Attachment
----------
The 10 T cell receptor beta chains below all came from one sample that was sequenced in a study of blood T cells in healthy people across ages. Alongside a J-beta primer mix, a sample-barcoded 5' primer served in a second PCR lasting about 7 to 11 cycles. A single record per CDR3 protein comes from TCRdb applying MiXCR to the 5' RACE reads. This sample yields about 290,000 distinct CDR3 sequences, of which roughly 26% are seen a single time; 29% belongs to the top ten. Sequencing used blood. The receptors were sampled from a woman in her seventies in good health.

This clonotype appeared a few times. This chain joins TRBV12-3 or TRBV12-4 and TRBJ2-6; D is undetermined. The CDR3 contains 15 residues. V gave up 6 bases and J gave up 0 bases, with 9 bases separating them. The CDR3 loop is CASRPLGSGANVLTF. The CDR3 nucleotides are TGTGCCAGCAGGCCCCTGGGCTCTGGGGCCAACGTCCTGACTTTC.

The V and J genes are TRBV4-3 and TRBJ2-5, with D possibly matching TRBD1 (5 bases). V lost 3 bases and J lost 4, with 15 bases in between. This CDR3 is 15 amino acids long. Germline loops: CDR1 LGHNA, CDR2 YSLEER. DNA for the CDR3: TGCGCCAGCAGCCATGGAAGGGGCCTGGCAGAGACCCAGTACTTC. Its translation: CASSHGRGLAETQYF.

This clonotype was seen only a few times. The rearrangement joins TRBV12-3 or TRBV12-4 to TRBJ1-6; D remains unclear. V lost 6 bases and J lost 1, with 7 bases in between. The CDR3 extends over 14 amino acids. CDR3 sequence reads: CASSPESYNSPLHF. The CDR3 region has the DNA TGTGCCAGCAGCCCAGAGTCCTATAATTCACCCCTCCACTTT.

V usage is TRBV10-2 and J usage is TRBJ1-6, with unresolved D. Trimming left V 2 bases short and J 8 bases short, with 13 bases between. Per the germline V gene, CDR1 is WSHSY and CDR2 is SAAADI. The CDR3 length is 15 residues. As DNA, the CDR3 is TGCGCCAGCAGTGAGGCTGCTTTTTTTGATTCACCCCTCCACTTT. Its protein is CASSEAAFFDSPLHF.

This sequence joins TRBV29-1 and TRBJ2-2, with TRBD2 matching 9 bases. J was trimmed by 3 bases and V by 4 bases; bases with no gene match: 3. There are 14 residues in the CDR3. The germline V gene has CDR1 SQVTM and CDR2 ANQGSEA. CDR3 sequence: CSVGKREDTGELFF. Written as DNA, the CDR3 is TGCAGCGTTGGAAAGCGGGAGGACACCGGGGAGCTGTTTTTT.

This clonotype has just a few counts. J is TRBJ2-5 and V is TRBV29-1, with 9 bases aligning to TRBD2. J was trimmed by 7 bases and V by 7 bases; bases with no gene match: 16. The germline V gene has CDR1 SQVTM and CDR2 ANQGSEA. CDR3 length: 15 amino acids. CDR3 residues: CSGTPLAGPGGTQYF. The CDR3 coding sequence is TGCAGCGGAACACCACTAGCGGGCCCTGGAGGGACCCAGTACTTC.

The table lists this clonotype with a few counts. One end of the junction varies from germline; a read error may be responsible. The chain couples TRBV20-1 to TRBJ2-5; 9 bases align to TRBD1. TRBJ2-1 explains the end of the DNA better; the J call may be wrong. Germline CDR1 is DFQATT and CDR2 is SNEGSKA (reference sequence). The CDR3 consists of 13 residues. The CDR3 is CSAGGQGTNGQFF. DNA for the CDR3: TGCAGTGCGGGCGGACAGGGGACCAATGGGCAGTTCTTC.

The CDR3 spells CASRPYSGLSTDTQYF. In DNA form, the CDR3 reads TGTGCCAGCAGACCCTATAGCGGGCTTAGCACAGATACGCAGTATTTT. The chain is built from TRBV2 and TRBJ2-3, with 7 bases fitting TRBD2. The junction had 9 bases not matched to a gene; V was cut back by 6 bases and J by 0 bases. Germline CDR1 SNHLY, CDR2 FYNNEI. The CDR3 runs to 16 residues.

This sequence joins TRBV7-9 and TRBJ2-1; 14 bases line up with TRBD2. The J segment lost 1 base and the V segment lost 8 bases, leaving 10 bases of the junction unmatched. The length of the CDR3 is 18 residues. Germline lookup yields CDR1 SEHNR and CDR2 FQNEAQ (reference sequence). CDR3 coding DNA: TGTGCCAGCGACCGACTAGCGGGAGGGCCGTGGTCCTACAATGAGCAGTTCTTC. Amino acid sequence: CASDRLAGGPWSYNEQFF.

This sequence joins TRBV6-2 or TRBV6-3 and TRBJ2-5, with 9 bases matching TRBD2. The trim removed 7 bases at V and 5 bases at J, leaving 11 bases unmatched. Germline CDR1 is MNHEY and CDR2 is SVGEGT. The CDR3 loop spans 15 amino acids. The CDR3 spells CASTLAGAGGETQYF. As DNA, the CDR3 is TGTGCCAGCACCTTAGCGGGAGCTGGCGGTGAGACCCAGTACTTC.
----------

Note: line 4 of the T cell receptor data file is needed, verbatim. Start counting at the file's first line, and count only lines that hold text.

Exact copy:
This clonotype was seen only a few times. The rearrangement joins TRBV12-3 or TRBV12-4 to TRBJ1-6; D remains unclear. V lost 6 bases and J lost 1, with 7 bases in between. The CDR3 extends over 14 amino acids. CDR3 sequence reads: CASSPESYNSPLHF. The CDR3 region has the DNA TGTGCCAGCAGCCCAGAGTCCTATAATTCACCCCTCCACTTT.